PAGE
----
For anyone who has ever felt even the slightest bit claustrophobic in a small room or lift, the thought of cave diving – exploring dark submerged tunnels hundreds of feet underground with only a limited air supply – is excruciatingly uncomfortable.
To tick a difficult cave system off the list is meat and drink to the hardy cave-diving folk, who experience real joy in exploring underground backwaters and blind alleys in vast networks of twisting underground shafts, in the hope that they may discover new connections and caves systems.
Headlines were made last year when cavers digging through deep tunnels 100 metres below ground came close to linking separate cave systems in Lancashire, Yorkshire and Cumbria (Daily Mail 17th January 2011). Fossil cave systems become silted with mud and rocks, and cavers toiling to open these passageways occasionally come into contact with archaeological material. As the work to open up a passageway in Lancashire at Leck Fell demonstrates, the caving community are every bit as good as the archaeologists when it comes to recording archaeology underground – and perhaps a lot more nimble.
The story of Shuttleworth Pot began in 1997, when cave divers Jason Mallinso and Rick Stanton made an epic 1160 metre cave dive. Pock-marked with sinkholes and a near absence of surface drainage, a network of subterranean caves twist below Leck Fell, and the cavers were trying to connect two of them: ‘witches’ and ‘Pippkin.’ Part way through the dive they surfaced into a large chamber, which they called ‘House of the Rising Sump.’ Before continuing, they noted dry passageways leading off towards the surface, but no sign of light. If a surface entrance could be found, the chamber would make an excellent staging post for later expeditions. Ten years later, with permission from Andrew Hinde at Natural England and the landowner to excavate a sinkhole, a team of cavers from the Council for Northern Caving Clubs put plans into action, and the exploration of Shuttleworth Pot began.
The first job for the cavers was to ensure that they were digging in the right place. They placed a radio beacon in the cavern as close to the surface as they could. Readings from above on Leck Fell detected a signal coming from a sinkhole, suggesting the beacon was between 5-17 metres below ground.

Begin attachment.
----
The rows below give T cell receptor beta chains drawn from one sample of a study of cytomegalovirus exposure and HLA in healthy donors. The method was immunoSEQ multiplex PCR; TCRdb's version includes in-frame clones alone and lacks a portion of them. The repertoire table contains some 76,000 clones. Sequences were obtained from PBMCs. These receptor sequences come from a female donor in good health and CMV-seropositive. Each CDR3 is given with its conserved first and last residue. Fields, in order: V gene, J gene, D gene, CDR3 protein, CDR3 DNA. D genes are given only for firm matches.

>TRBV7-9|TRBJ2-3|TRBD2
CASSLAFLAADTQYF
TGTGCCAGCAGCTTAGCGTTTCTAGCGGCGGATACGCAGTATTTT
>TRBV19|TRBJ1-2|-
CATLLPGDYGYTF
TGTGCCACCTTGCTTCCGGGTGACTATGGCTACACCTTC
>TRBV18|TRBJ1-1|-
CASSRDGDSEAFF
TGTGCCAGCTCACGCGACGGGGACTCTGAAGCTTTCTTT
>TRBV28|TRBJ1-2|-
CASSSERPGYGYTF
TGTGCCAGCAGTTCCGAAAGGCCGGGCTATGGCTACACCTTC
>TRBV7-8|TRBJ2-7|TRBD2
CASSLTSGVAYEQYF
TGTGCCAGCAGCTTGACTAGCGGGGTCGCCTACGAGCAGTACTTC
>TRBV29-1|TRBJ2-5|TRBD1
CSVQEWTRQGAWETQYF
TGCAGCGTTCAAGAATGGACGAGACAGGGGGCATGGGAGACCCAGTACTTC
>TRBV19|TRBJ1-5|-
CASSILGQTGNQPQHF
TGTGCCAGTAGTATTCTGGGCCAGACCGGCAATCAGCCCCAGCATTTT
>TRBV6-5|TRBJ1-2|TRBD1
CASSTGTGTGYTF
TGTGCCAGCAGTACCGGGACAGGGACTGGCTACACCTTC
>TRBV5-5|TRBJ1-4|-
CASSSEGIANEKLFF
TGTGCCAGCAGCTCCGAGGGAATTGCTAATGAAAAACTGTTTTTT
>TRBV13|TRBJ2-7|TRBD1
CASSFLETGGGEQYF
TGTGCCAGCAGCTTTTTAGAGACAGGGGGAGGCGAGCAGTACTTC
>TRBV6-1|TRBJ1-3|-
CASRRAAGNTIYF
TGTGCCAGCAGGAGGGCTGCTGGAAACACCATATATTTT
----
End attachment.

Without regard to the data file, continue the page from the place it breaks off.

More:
A small dig showed that the top layers were composed of a relatively recent infilling of peat, followed by cobbles and alluvial deposits that had been formed from the sides of the sinkhole, which had collapsed inwards when it was fed by an active stream.
The shaft was excavated downwards for 8 metres, before it veered off to a depth of 16 metres, entering the cavernous space discovered by the cave divers. Animal bones were collected, overseen by experienced caver and amateur archaeologist John Thorp, and identified by Tom Lord. The bones were found to cluster in two distinct concentrations: location 1 (directly below the cave entrance) and 2 (deep within the cave on a small flat section of cobbles). The location 2 assemblage included goat, horse, pig and sheep, and had probably been washed into the cave from an adjacent passage, accumulating on the cobbles above the high water mark. Two small and delicate palmate newts were also identified from deep within the cave – the first recorded examples from cave environments.
The location 1 bones included a number of domestic and wild species: human, dog, domestic pig, domestic cattle (with a flint tool cut mark), sheep or goat, wolf, red deer, black grouse and wild cattle (aurochs). With no radiocarbon dating evidence it is difficult to properly interpret this assemblage, but theses are perhaps more informative to the human picture than the bones discovered deeper in the cave. The mix of wild and domestic species is similar to that found at a similar cave 4 km away – North End Pot – were bones were found at a similar depth below ground were dated to 2700 BC. With large predators such as wolf and wild boar roaming the landscape, herdsmen would have been on constant vigil.
Prior to the formation of blanket peat in the Bronze Age, Leck Fell would have been a very different landscape, with small clearings interspersed with areas of dense scrub woodland. Sinkholes would have been much deeper, and posed a constant hazard to domestic animals and wild animals, with scavengers succumbing to the same fate. Exploring one of the side passages, the cavers found one of the most poignant finds. In a shallow scoop in the cave floor, a medium sized dog skeleton was curled up, as though it had lay down and died. The dog would not have survived falling down the entrance from Shuttleworth Pot, so it must have come in from an unknown entrance, only to become lost in the dark. It does put one in mind of the much luckier terrier that discovered Victoria Cave, but lived to point the way.
The Shuttleworth Pot excavation stands proud alongside the hi-tech professional laser survey of the subterranean Nottingham city caves reported in CA 260. The Shuttleworth Pot artefacts and site survey has been published, and a selection of bones will be dated with funds provided by Natural England and the British Cave Research Organisation. This was an amateur excavation in the truest sense. Following the Latin amare – meaning to love – cavers are clearly passionate about their sport, but through initiatives like the Upland Cave Network have also become adept amateur archaeologists. With sharp eyes trained on new cave discoveries, we can only hope that cavers get there before the badgers.
‘Shuttleworth Pot into Witches Cave II’ can be found through the Council for Northern Caving Clubs [see HERE] Many thanks to John Thorpe, Pete Monk, Tim Taylor, Hannah O’Regan, John Howard and Tom Lord for sharing their photos, words, experience and insights. Looking forward to hearing more soon!
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